Lancashire 290-8 (Livingstone 86. Olivier 2-36)
Derbyshire 265-8 (Godleman 75, Viljoen 50*, Slater 46)
Lancashire won by 25 runs
There was a degree of consternation on social media when Derbyshire won the toss and elected to bat today, but I was in full agreement on that.
For one thing, any help there might be (negligible) would have been there first thing, while we would then know what was a winning score.
We didn't help our cause with a couple of dropped catches, and the out fielding was apparently more sloppy than of recent times. 290 could and should have been 260, but we weren't at our best today and it cost us.
By and large the bowlers did well, on a fine batting track. I thought Viljoen slipped himself for the first time this summer, the rhythm was right and there were some fast, hostile balls. He could have had the excellent Livingstone early, Smit's acrobatic attempt getting finger tips to an edge, round about second slip, but Hardus had a good all round game.
Rampaul also bowled a canny spell, but Olivier was the pick of the seamers. His closing spell was in Langeveldt class, giving the batsmen little to hit, bowling quick and short and doing an excellent job. When the batsmen tried to back away, he followed them. He only conceded six runs from his final two overs, aided by a superb catch by Alex Hughes to dismiss Joe Mennie. It was a fine effort, as was Wayne Madsen's spell, which dragged it back when 350 looked on the cards at one point. 203-3 in 36 overs became 290-8, and that was a decent job.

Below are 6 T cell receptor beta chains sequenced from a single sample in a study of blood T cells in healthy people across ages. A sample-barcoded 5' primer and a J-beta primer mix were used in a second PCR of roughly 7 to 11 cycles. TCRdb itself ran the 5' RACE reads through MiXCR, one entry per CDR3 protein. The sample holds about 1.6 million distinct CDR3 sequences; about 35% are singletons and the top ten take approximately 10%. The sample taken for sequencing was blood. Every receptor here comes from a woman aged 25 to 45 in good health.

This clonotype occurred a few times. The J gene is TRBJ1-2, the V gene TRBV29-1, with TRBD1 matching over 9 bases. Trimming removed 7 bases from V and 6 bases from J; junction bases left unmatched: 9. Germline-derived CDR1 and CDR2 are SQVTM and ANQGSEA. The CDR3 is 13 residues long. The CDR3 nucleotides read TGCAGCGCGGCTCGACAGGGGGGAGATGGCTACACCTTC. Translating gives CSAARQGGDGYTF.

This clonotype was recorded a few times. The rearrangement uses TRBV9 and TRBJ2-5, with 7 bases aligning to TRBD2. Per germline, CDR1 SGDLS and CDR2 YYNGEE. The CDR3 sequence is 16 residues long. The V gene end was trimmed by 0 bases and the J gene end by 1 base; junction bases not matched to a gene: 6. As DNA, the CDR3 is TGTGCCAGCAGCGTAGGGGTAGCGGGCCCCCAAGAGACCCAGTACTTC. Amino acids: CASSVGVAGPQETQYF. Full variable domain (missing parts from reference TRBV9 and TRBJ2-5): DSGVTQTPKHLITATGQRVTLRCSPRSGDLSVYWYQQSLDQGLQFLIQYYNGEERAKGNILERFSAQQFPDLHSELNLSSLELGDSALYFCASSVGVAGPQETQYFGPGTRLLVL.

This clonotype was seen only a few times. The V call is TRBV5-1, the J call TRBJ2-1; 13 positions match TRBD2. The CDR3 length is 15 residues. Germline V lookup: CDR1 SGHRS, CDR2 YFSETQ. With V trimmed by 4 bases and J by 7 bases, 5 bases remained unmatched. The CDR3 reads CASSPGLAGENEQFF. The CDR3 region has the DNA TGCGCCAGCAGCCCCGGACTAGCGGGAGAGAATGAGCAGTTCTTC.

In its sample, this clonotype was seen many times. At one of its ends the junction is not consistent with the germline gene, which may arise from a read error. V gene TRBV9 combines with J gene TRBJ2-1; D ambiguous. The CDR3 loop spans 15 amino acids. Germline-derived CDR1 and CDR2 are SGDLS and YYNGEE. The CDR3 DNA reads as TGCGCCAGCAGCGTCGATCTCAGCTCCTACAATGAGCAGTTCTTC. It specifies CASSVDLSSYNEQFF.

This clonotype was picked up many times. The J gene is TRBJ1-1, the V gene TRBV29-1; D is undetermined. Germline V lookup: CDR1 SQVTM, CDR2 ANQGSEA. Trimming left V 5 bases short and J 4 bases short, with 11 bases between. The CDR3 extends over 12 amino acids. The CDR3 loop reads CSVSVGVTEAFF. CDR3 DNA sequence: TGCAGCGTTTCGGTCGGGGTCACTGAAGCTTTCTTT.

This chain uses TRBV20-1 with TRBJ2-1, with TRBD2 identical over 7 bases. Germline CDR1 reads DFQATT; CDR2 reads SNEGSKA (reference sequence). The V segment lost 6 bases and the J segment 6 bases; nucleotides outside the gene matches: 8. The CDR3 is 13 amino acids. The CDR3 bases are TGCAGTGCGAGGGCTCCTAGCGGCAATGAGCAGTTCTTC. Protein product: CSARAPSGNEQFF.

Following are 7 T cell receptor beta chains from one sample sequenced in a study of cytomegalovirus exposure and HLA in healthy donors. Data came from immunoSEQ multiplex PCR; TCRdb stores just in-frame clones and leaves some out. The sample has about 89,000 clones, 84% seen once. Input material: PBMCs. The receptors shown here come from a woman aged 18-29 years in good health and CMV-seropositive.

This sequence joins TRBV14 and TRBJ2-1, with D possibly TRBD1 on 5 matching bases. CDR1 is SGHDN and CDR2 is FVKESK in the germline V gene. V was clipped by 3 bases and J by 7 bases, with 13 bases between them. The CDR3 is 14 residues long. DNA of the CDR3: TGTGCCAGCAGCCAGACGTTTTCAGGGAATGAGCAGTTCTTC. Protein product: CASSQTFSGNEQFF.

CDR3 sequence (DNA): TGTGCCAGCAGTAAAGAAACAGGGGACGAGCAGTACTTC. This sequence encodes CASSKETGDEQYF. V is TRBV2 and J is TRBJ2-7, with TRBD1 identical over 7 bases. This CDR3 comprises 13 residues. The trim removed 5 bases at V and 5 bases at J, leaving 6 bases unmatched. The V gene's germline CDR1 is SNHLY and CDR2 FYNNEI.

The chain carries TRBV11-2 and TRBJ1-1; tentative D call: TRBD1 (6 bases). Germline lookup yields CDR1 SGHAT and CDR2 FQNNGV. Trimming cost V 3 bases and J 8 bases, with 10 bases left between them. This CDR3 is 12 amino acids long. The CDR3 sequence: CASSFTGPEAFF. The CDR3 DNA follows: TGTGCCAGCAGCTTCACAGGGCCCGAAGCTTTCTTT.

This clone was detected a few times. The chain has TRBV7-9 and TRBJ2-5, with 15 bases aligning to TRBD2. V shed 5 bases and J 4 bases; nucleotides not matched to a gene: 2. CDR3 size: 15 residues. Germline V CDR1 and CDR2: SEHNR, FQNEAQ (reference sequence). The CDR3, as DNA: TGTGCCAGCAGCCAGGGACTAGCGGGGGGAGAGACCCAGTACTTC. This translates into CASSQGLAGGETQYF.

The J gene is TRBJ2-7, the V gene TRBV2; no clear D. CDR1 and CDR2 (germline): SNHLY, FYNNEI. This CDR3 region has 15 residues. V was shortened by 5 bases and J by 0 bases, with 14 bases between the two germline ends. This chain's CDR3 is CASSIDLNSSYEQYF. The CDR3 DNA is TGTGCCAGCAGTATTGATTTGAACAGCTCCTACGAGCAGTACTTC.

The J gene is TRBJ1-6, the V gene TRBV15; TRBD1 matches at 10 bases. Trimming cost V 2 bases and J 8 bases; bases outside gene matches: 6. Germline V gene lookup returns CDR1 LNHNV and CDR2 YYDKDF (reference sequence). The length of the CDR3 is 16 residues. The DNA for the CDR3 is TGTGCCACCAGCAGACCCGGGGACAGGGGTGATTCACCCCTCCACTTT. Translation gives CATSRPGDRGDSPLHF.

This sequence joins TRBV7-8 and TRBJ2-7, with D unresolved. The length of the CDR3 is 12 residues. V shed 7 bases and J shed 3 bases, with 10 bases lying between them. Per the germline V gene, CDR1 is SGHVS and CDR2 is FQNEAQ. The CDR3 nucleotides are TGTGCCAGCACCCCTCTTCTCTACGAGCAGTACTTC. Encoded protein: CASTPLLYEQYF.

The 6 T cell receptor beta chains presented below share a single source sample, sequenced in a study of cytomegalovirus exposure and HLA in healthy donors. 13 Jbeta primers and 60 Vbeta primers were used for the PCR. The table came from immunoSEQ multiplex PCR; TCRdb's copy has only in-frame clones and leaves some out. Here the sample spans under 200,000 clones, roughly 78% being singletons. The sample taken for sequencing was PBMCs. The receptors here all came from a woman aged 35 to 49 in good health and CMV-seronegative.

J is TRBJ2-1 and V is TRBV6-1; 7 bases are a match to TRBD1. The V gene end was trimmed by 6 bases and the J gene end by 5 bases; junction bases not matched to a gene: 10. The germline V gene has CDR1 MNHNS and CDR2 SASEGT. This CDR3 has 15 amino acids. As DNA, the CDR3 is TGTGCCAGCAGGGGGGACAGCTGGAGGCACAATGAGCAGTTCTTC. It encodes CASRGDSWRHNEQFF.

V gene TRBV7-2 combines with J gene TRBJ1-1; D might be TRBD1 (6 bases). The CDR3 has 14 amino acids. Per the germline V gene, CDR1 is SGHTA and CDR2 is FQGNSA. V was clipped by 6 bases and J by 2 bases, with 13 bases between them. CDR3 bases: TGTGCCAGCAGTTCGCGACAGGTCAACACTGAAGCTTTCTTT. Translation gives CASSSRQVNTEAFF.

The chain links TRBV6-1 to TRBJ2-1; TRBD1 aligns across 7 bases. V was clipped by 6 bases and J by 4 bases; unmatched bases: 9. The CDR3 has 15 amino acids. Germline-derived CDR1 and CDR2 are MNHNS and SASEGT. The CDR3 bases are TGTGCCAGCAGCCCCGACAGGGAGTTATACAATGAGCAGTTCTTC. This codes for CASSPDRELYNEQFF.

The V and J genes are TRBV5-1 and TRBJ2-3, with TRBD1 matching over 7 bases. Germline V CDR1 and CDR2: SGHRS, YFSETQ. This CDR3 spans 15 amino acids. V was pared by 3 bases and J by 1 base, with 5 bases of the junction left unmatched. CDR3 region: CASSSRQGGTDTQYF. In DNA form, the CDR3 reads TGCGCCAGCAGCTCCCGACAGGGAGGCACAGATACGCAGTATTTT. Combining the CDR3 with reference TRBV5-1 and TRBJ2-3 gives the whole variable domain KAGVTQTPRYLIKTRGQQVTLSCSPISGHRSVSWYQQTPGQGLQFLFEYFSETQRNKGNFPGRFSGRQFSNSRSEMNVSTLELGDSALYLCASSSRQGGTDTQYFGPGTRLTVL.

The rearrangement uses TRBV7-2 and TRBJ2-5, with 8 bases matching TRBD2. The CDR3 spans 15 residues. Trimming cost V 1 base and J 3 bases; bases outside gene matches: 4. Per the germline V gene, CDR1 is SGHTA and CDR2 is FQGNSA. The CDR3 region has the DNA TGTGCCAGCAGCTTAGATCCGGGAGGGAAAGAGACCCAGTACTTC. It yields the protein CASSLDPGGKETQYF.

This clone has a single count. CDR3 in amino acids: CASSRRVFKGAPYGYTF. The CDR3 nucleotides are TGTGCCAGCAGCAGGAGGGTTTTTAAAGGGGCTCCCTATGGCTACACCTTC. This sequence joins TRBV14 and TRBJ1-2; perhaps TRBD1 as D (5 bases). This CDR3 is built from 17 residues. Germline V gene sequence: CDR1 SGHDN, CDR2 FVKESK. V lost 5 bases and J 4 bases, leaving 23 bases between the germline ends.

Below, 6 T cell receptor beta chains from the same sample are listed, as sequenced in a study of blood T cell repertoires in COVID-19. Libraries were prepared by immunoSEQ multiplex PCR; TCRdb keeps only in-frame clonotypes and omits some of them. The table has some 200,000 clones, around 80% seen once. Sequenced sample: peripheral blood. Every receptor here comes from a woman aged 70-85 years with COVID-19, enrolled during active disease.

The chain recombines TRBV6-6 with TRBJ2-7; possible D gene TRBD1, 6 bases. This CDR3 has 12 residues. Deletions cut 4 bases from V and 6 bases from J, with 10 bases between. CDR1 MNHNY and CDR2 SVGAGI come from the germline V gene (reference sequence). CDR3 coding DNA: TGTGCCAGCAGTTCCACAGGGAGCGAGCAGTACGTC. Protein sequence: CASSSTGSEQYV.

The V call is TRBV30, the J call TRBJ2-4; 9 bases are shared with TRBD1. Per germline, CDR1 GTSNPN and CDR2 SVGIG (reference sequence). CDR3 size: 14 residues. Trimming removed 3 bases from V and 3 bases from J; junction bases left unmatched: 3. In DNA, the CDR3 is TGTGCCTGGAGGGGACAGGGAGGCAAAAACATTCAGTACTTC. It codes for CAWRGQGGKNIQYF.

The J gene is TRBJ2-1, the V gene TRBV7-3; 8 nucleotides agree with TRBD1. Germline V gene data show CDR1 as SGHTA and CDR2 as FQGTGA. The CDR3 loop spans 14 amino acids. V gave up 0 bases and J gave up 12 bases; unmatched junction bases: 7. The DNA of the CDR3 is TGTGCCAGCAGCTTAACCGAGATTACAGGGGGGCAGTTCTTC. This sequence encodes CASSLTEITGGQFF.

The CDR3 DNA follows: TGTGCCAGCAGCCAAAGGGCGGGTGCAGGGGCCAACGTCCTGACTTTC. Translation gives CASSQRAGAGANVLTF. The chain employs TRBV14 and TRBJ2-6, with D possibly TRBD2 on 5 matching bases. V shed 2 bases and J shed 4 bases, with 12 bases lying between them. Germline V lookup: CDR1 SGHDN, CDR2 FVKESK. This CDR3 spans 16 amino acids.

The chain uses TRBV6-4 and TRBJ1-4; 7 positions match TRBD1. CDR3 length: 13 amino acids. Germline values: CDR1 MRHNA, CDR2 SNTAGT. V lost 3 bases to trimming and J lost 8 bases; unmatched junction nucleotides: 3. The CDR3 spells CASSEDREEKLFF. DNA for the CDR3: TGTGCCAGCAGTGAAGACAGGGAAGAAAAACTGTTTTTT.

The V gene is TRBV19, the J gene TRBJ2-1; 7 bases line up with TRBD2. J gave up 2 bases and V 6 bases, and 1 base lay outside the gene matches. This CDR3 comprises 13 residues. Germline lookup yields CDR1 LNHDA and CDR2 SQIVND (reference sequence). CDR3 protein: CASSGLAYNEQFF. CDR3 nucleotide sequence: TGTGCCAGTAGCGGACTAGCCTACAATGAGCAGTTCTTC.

It should have been within our compass and when Godleman and Slater yet again led off with a big stand, the chase looked well and truly on. Yet the advent of spin simply strangled the life out of the Derbyshire innings. It was a classic case of role reversal from Northampton - very much the biter bit. Should we have batted first on winning the toss? Only if we were again going to pick Hamidullah Qadri, whose control might have been useful.
Lancashire bowled 29 overs of spin and it killed our innings. A little bit of slap at the end of the innings from Hardus Viljoen made the scores closer than they really were, but we were well out of the running today.
Of course, the needless and crazy run out that cost us Wayne Madsen didn't help, given he is the best player of spin in the side by a country mile. No one else got going, nor, crucially, did they look like doing so, until Viljoen's late blast.
It is easy after the event, of course, but why he was kept back in the order, when the less dynamic Smit and Brodrick used up seven overs is a moot point. Hardus won't always make runs, but he will either do so quickly, or get out equally fast in the attempt. We needed quick runs and declined to use the man most likely to get them until too late.
At the end of it all we lost and must now go into the cauldron of Trent Bridge and win to progress in this competition.
It isn't impossible, but the small gains we could have made today - holding catches, being better in the field, not losing silly wickets - have got to be improved upon.
Otherwise a hiding awaits.